3. “What can I give today?”
Don’t focus on what you can “get out of it.” It’s not what you “get out of it” but what you give to others that makes you & the church grow AND (watch this) determines if you GET SOMETHING out of it or not. See Ephesians 4:16.
He makes the whole body fit together perfectly. As each part does its own special work
In the Old Testament book of Exodus – chapter 18, Moses found himself leading a very large group of dissatisfied people. They had many needs & they looked to Moses to meet them all. Moses’ father-in-law came to town & gave Moses a different plan. Empower the people to use their gifts & abilities to solve the problems of the community. And I love what he told Moses about this plan in Exodus 18:23.
“If you do this, and God so directs you, you will be able to endure, and also all these people will be able to go home SATISFIED.”
When we all come together TO GIVE of what God’s given us, take OWNERSHIP of the mission, & drop the “but’s” no matter where you are, we’ll get the most out of our experience in & with the body of Christ.
Learn more about Getting something out of church by grabbing the audio for last weeks message at Bridge Church in Madisonville where we talked about the On Ramp of Ministry & Mission as a vital component of our Spiritual Growth.
“every individual Christian will find in the communion of a local church the most perfect atmosphere for the fullest development of his spiritual life.” ~ A.W. Tozer
My observation is that most people never experience “the fullest development of his spiritual life” through the church or see the great value, because they may GO TO CHURCH, but they don’t get involved in the LIFE OF A CHURCH. There’s a big difference. Going to church makes you a CONSUMER of its services. Getting involved in the life of a church puts you in “COMMUNION” with a life source fed by God himself. The Apostle Paul said it like this
“From Him the whole body, joined and held together by every supporting ligament, grows and builds itself up in love, as each part does its work.” ~ Ephesians 4:16
It’s consuming vs. serving, sharing life, supporting, being supported, building up, being built up, etc.
The enduring image of church for me is that of a forest. A forest stays strong, even in dry seasons, because BENEATH THE SURFACE, the roots of the trees are feeding off of one another for growth & strength. Roots can’t share their life with a tree that just lays itself upon the surface. It has to take root & do life with the others.
“I tried church, but it didn’t help.” Probably not, if you just showed up every now & then with little commitment, little humbling of yourself, little sharing of your life, little getting involved in relationships, little investment in ministries, little digging deep to support & be supported.
I love the Tozer quote, because I’ve experience it. Now, don’t read it wrong. The church is NOT a “perfect atmosphere.” Far from it. It is the perfect atmosphere for spiritual development BECAUSE of its imperfections. Relationships with people that are struggling through life together, growing as individuals, utilizing unique gifts no matter how imperfectly. And seeing God in Christ feed & nourish & heal & empower each other. It’s a beautiful thing! But you won’t see it on the surface by just GOING TO CHURCH.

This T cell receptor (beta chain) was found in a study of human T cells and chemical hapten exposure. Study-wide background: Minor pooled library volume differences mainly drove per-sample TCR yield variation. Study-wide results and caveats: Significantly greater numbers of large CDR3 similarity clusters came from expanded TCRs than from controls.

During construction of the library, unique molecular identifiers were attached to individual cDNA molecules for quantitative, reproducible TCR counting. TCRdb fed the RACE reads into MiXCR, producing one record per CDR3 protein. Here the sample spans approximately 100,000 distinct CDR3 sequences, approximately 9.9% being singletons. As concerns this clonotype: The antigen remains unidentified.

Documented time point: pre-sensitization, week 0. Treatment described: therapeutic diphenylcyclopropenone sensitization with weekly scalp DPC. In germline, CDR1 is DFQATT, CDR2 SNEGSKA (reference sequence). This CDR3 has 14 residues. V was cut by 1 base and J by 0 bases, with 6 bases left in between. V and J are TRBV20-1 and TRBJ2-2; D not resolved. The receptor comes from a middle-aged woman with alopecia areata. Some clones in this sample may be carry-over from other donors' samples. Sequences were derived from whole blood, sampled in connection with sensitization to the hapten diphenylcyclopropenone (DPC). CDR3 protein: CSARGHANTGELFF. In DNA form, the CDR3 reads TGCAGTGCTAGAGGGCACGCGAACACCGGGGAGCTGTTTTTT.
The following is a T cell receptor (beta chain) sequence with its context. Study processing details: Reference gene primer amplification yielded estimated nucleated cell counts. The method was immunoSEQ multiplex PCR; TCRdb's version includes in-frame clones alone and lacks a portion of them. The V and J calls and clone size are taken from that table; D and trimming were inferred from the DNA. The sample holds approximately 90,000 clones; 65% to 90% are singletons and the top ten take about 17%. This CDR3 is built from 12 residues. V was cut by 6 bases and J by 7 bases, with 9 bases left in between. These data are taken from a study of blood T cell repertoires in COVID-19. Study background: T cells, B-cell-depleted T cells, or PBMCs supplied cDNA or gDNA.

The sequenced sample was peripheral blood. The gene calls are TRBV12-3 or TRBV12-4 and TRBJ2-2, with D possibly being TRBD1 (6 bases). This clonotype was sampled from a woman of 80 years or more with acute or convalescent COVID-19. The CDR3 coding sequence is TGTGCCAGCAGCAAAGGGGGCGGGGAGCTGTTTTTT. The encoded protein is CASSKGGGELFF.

Church attendance is down & looking at stats can be depressing when thinking about faith in North America, BUT it could be worse, & it actually has been much worse in the history of Christianity. For instance, I recently read the great book How the West Won by Rodney Stark & he records the conditions of the reformation era churches in Germany:
In 1525, the newly reformed church put together a research arm & began making systematic observations & interviews of churches. Here’s some of what was in the reports:
- “You’ll find more of them out fishing than at service… those who do come walk out as soon as the pastor begins his sermon.”
- “A pastor testified that he often quits his church without preaching… because not a soul has turned up to hear him.”
- “Absenteeism from church on Sunday mornings was so widespread that the shod debated whether the city gates should be barred on Sunday mornings to lock everyone inside. Evidence from elsewhere suggests that this expedient would not have helped.”
- “Those who come to services are usually drunk… and sleep through the whole sermon, except sometimes they fall off the benches, making a great clatter…”
- “During church there is such snoring that I could not believe my ears when I heard it…”
- “People make indecent gestures at members of the congregation who wish to join in singing the hymns…”
- “The play cards while the pastor preaches, and often mock or mimic him cruelly to his face…”
- The researcher notes: “I have selected only such instances as could be multiplied a hundredfold.”
even Martin Luther admitted that neither the tidal wave of publications nor all the Lutheran preachers in Germany had made the slightest dent in the ignorance, irreverence, and alienation of the masses. Luther complained in 1529, “Dear God help us! The common man, especially in the villages, knows absolutely nothing about Christian doctrine; and indeed many pastors are in effect unfit and incompetent to teach. Yet they are all called Christians, are baptized, and enjoy the holy sacraments…”